Do Garbage Disposals Harm Septic Systems?

Garbage disposals are known for being a rather convenient way of taking care of our left over scraps that we don’t want to touch. But even though they can be so useful, we have to ask ourselves what happens to the scrappy liquid that flows down into the septic systems underneath. Does having a garbage disposal blending up our scraps, damage the septic system?

A septic system that is not regularly cleaned can be harmed by the blended scraps that come out of the garbage disposal. The scraps can accumulate inside the septic tank, reducing the full capacity of the septic tank, even as the scraps are being broken down.

We want a working garbage disposal system as well, to keep down the smell and rid ourselves of those nasty scraps. So what can we do to avoid the decrease in function of the septic tank system, as well as keeping our precious garbage disposals in proper function?

The breakdown of disposal sludge

When considering whether or not that your garbage disposal system may cause a few problems to your septic system, it’s time to do a knowledge assessment.

‘What exactly does a garbage disposal do?’ And ‘what happens to the scraps that go through your disposal?’

When you send those old food scraps through the blades of a garbage disposal, you probably assume that those scraps are gone for good and will no longer linger on with you. However, much like a zit or uncomfortable smell would, it finds a way to return with a vengeance.

The scraps are blended into a sludge like liquid which flow down the pipes and into the septic system where it will sit. And if too many scraps are sent down through the disposal on a consistent basis, then the sludge will build up within the septic tank.

However, because of sludge’s biodegradable nature, as gross as it is, it will eventually be broken down by the septic tank’s bacteria and treatments.

(Source: Can I Use a Garbage Disposal if I Have a Septic System? | Paradise Valley Septic Services)

Septic system capacity and expectancy

Even though the unfavorable sludge will eventually break down on it’s own, and being careful to avoid sending too many scraps down the disposal can be helpful, you still need to watch the septic tank capacity.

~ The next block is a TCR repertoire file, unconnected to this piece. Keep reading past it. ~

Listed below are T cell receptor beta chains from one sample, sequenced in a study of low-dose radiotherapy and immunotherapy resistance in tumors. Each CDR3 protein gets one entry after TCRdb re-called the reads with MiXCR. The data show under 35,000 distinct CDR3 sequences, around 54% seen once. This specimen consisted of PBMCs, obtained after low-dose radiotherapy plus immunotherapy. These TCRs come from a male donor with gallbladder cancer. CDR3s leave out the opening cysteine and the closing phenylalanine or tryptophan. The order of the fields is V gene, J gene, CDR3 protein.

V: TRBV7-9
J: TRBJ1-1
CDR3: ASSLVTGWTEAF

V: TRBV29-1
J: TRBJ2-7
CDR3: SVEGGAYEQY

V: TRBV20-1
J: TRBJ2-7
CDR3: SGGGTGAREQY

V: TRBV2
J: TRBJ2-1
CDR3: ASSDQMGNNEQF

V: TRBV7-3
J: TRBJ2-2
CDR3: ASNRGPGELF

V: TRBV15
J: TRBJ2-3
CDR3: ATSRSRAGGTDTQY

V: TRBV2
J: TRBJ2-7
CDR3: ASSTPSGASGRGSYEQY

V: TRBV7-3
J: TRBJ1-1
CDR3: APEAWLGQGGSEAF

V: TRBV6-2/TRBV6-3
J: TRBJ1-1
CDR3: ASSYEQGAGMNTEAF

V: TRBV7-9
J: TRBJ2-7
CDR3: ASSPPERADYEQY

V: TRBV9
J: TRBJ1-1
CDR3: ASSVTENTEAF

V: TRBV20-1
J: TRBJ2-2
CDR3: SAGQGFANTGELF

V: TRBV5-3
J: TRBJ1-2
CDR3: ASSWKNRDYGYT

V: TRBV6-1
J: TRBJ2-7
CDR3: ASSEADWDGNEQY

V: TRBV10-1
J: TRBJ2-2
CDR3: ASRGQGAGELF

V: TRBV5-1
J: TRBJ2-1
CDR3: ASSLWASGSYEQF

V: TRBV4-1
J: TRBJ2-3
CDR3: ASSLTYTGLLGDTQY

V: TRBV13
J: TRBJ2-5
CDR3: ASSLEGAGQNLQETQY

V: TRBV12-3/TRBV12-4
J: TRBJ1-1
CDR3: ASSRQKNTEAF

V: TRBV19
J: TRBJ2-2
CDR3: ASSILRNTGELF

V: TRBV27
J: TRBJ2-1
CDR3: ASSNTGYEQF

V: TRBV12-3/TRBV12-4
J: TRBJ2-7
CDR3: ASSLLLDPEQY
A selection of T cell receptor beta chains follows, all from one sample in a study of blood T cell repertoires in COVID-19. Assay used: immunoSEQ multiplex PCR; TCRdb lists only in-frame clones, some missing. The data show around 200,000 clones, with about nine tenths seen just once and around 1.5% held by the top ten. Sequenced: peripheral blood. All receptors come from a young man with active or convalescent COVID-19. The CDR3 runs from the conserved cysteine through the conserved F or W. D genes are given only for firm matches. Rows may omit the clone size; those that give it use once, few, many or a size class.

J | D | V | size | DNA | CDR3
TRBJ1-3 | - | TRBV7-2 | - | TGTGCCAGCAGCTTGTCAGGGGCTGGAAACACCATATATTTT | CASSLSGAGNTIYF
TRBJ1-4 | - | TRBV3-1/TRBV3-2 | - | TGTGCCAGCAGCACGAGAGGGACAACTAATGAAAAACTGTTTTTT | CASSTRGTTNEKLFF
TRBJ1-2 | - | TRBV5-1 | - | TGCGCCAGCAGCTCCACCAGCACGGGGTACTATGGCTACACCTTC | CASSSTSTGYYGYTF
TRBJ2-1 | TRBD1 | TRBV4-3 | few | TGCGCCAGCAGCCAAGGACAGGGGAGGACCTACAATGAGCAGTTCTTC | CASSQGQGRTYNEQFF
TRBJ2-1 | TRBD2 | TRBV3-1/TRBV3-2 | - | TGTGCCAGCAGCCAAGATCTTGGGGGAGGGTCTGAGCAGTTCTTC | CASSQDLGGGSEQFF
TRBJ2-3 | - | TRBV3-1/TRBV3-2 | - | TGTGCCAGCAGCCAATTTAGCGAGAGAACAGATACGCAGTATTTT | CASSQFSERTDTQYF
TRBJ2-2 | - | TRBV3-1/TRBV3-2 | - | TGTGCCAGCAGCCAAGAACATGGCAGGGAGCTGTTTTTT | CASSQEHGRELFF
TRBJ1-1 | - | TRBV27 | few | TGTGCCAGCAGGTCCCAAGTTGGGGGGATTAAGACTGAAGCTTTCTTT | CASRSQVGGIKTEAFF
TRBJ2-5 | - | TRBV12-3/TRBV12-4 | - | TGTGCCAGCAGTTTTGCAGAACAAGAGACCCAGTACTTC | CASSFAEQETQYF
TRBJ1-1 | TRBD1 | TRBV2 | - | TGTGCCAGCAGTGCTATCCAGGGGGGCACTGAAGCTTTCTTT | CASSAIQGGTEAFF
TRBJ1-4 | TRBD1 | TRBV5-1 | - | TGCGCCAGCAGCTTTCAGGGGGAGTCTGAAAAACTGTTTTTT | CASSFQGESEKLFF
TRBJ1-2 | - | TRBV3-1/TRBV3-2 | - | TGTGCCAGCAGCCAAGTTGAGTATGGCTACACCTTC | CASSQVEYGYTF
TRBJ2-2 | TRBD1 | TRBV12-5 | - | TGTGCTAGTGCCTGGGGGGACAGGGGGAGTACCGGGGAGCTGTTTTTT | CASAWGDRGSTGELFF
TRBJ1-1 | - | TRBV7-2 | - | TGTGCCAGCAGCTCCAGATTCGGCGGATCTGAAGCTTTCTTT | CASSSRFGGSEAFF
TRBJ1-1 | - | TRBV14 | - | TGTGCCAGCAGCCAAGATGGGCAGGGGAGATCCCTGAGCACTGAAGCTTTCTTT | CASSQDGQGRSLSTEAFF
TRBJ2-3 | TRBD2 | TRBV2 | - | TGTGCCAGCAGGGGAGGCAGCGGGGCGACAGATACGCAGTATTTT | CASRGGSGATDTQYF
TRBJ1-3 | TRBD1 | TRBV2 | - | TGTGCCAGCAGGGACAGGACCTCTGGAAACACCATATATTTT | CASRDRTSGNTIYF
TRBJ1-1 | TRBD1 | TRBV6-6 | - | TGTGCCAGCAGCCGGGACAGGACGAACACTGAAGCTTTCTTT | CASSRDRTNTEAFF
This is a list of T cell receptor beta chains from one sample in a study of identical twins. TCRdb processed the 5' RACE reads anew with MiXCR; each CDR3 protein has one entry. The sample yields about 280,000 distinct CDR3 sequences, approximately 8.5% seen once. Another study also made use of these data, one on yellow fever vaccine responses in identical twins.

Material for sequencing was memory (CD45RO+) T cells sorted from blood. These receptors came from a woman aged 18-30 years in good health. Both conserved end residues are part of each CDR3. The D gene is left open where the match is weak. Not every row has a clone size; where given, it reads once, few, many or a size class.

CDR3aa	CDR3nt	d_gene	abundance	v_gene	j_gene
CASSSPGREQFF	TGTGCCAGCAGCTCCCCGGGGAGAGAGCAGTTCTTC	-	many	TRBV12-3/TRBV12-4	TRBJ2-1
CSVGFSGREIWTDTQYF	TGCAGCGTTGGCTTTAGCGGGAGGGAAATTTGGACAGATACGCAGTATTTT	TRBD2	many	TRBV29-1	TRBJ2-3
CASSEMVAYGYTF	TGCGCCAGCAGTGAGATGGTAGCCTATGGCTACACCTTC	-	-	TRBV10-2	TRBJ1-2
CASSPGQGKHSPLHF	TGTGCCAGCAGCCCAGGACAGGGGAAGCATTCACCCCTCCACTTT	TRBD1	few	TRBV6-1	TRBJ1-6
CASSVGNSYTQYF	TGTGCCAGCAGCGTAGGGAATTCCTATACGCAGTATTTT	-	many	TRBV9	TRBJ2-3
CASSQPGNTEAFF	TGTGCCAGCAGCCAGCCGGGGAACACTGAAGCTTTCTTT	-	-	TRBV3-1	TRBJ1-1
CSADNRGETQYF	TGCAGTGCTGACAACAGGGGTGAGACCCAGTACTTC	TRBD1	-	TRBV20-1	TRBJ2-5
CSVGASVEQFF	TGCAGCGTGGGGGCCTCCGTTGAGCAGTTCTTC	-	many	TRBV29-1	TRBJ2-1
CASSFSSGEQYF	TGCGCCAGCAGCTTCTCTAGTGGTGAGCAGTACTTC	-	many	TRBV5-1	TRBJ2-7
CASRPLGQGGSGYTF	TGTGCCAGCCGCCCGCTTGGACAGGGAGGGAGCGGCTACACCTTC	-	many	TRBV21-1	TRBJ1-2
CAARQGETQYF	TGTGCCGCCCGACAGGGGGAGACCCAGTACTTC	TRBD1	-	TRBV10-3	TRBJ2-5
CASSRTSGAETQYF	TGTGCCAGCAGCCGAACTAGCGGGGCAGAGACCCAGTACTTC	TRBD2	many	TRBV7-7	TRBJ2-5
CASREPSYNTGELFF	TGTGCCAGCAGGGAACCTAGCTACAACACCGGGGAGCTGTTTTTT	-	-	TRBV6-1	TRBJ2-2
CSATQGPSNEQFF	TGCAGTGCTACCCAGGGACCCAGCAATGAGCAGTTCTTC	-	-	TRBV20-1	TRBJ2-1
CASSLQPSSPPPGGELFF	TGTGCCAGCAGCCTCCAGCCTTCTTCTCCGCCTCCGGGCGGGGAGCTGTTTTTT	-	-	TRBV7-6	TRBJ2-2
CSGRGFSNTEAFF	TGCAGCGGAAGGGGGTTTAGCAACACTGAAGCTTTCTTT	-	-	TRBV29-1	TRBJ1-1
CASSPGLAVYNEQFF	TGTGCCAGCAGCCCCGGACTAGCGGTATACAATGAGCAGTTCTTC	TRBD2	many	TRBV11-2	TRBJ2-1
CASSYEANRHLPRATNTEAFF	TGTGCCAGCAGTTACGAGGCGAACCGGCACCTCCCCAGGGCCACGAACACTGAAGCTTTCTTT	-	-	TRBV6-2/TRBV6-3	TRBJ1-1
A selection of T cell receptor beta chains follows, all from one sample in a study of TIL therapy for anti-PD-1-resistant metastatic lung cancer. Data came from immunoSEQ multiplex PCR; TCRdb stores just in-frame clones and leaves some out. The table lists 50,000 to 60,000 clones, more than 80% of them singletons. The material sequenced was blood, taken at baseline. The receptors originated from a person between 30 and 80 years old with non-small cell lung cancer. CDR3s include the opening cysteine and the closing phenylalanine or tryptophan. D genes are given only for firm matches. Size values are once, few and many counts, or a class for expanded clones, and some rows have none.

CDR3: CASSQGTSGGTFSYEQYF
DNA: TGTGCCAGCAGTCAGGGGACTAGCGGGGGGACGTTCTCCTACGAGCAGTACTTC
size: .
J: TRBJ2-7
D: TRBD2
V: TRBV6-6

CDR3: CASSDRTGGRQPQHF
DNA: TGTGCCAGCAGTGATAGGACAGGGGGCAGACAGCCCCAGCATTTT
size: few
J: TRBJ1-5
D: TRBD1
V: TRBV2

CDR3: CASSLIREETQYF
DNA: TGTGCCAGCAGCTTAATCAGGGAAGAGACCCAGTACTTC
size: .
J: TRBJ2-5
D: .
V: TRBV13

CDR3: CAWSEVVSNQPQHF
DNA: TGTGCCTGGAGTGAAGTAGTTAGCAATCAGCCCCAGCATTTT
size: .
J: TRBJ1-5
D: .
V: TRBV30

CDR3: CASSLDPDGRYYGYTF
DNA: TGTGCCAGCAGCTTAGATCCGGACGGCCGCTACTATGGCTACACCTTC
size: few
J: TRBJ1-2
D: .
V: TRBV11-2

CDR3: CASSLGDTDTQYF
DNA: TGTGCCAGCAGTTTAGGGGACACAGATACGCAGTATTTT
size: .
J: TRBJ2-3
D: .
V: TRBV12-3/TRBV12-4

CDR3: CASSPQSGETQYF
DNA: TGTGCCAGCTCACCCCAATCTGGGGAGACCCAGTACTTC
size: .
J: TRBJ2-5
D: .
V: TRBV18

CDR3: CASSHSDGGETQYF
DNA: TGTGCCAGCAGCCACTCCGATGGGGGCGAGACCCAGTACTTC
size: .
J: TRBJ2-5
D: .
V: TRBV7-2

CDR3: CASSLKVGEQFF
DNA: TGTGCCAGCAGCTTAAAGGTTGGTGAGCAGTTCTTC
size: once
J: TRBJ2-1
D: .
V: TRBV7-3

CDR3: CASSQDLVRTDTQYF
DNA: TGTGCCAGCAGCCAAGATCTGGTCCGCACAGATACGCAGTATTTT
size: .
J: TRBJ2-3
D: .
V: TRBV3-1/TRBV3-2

Sludge can easily build up within the septic tank, decreasing the septic tank capacity. It will not be able to break down all of the sludge as quickly as you might think. And in this moment, those annoying scaps or bad smell will come back with a vengeance, maybe even breaking the septic system.

Tip: You have to care for your septic tank in order for your tank to last to it’s full life expectancy.

Fun Fact: The natural life expectancy of a septic tank is up to anywhere between twenty and forty years. Yes, these old machines can still function properly when given the proper care.

(Source: Can I Use a Garbage Disposal if I Have a Septic System? | Paradise Valley Septic Services)

Cleaning the septic tank

If they can live to be old and still be useful, then we want them to. So what is the proper care that should be given to your septic tank in order to keep it from getting harmed by the disposal sludge?

Your septic tank needs to be regularly cleaned so that it doesn’t get damaged or poisoned by the sludge coming out of your garbage disposal.

You can use products such as a cleaning chemical called ‘RID-X’ on a monthly basis, as well as consistent pumping, to keep your septic tank from getting too filthy to function.

Tip: As the build up normally occurs over time, you do not need to concern yourself be constantly sending cleaners or chemicals down your disposal and into your septic tank.

(Source: Septic Solutions: Septic Tank Treatment Products | RID-X® (rid-x.com))

How to poison your septic tank

If you wish to poison your septic tank, then feel free to use any chemicals that you want to clean at your disposal. As foods aren’t the only way to damage your septic tank, you also have to watch what chemicals are being sent down the drain.

Not all chemicals and cleaners will mix well into the tank and the bacteria or treatments that are already there. In fact, instead of helping, it may cause additional issues or damage.

Tip: Always check the products that you plan on using on your disposal or septic tank, and be certain that they won’t cause any issues or damage to your system

However, if your desire is to poison your septic tank, then be sure to use any chemical possible, as well as thick scraps and fats that are more difficult to break down.

When your septic tank and disposal go to war

If problems are arising between your disposal and your septic tank, then they may be going to war again. Or perhaps even for the very first time. So what should you do about it?

Well, like two kids getting into a fight, they need parental intervention. And like any inexperienced parent would, you need a guide to get the job done.

Some of the things to consider doing include;

  • Better garbage disposal: You might just need a new favorite child. A new garbage disposal may be in need, as there are disposals that are specifically designed to get along better with your septic tank.
  • Gross foods: Check what foods that you are feeding your child. Your disposal might throw a fit if it doesn’t appreciate the food that you are feeding it.
  • Run cold water: Believe it or not, cold water can calm your disposal down, as it will keep the scraps from getting warm and sticky. And as all parents know, warm and sticky is rarely a good thing.

(Source: Can I Use a Garbage Disposal if I Have a Septic System? | Paradise Valley Septic Services)

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